Vertical behavior of bigeye tuna (Thunnus obesus) in the northwestern Pacific Ocean based on archival tag data
Article first published online: 4 FEB 2013
© 2013 Blackwell Publishing Ltd.
Volume 22, Issue 3, pages 234–246, May 2013
How to Cite
Matsumoto, T., Kitagawa, T. and Kimura, S. (2013), Vertical behavior of bigeye tuna (Thunnus obesus) in the northwestern Pacific Ocean based on archival tag data. Fisheries Oceanography, 22: 234–246. doi: 10.1111/fog.12017
- Issue published online: 2 APR 2013
- Article first published online: 4 FEB 2013
- Manuscript Accepted: 2 NOV 2012
- Manuscript Received: 14 FEB 2012
- archival tags;
- bigeye tuna;
- habitat selection;
- northwestern Pacific;
- vertical behavior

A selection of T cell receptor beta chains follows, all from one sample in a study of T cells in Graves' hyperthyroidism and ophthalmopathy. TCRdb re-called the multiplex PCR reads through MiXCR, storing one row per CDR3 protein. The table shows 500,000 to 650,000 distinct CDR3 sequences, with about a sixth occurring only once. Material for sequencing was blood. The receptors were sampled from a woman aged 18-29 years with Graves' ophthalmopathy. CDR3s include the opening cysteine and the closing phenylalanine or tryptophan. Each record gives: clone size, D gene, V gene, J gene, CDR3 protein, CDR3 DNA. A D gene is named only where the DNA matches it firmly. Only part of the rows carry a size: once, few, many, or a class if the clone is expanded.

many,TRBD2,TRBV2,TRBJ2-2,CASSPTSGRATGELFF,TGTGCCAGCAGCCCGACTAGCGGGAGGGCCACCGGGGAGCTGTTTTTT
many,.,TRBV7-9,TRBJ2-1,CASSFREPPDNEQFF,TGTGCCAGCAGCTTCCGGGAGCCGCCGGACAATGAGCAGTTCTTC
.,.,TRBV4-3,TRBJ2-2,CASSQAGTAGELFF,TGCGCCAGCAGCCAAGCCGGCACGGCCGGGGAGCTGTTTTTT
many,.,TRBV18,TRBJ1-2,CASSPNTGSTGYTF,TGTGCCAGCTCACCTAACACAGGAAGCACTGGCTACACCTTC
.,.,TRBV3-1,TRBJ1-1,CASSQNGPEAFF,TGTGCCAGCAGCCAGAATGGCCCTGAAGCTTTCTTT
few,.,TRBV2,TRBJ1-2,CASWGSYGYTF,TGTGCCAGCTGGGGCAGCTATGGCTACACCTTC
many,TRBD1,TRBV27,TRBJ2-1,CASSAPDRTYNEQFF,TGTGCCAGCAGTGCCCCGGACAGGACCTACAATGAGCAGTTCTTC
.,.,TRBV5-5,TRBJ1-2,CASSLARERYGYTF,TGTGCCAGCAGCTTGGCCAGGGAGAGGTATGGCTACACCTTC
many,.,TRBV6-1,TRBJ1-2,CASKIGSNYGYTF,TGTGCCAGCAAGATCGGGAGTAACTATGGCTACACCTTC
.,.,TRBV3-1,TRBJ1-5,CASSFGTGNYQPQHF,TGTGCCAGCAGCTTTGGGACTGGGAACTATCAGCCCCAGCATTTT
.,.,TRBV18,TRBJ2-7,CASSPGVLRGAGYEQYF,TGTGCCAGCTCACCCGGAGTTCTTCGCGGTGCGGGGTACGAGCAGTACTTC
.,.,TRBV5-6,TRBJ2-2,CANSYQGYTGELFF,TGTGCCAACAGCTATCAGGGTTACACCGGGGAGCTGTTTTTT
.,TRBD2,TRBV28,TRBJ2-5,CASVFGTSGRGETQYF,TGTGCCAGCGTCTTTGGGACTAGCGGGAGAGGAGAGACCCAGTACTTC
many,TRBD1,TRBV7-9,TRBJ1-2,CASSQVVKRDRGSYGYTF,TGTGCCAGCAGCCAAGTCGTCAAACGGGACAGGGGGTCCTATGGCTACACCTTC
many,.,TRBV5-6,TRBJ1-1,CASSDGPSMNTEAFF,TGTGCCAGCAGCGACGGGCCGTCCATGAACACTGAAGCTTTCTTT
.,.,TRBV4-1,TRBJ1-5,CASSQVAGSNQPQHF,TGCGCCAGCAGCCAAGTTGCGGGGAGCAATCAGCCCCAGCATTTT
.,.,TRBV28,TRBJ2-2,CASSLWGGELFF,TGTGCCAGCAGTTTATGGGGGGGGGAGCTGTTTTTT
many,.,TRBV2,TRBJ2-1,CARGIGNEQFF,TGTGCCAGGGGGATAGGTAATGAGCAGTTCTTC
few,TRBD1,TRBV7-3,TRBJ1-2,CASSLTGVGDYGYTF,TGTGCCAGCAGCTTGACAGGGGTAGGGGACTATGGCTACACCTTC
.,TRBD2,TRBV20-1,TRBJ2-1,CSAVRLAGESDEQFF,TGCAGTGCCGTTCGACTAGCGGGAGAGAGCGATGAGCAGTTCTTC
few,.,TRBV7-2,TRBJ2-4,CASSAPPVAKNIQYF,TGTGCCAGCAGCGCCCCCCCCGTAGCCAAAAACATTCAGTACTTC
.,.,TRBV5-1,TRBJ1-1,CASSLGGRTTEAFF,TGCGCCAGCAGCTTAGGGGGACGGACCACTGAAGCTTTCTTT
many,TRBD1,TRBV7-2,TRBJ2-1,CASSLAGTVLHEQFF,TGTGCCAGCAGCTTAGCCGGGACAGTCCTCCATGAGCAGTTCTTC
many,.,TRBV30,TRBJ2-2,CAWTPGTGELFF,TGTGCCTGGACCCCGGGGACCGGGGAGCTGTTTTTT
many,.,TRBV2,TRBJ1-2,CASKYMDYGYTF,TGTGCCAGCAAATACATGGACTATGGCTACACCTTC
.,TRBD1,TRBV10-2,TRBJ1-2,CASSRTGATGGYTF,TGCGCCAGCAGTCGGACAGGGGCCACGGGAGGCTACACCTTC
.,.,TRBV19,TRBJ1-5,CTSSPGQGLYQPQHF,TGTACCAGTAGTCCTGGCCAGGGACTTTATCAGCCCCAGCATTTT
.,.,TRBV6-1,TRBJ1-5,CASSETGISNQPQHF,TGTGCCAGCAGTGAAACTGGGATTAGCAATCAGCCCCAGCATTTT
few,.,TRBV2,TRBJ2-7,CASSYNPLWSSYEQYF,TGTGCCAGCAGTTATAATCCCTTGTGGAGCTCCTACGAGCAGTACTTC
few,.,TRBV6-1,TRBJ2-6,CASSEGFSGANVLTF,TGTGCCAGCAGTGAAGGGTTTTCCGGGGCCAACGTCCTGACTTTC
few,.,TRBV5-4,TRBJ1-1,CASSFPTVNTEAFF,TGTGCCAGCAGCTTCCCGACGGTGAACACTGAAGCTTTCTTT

The behavior of bigeye tuna (Thunnus obesus) in the northwestern Pacific Ocean was investigated using archival tag data for 28 fish [49–72 cm fork length (FL) at release, 3–503 days] released in Japanese waters around the Nansei Islands (24–29°N, 122–132°E) and east of central Honshu (Offshore central Honshu, 32–36°N, 142–148°E). Vertical behavior was classified into three types based on past studies: ‘characteristic’ (non-associative), ‘associative’ (associated with floating objects) and ‘other’ (behavior not fitting into these two categories). The proportion of fish showing associative behavior decreased and that of characteristic behavior increased as fish grew, and this shift was pronounced at 60–70 cm FL. The fish usually stayed above the 20°C isotherm during the daytime and nighttime when showing associative behavior and below the 20°C isotherm during daytime for characteristic behavior. A higher proportion of characteristic behavior was seen between December and April around the Nansei Islands, and between September and December for offshore central Honshu. Seasonal changes in vertical position were also observed in conjunction with changes in water temperature. In this study, ‘other’ behavior was further classified into five types, of which ‘afternoon dive’ behavior, characterized by deep dives between around noon and evening, was the most frequent. The present study indicated that in the northwestern Pacific Ocean, the vertical behavior of bigeye tuna changes with size, as well as between seasons and regions.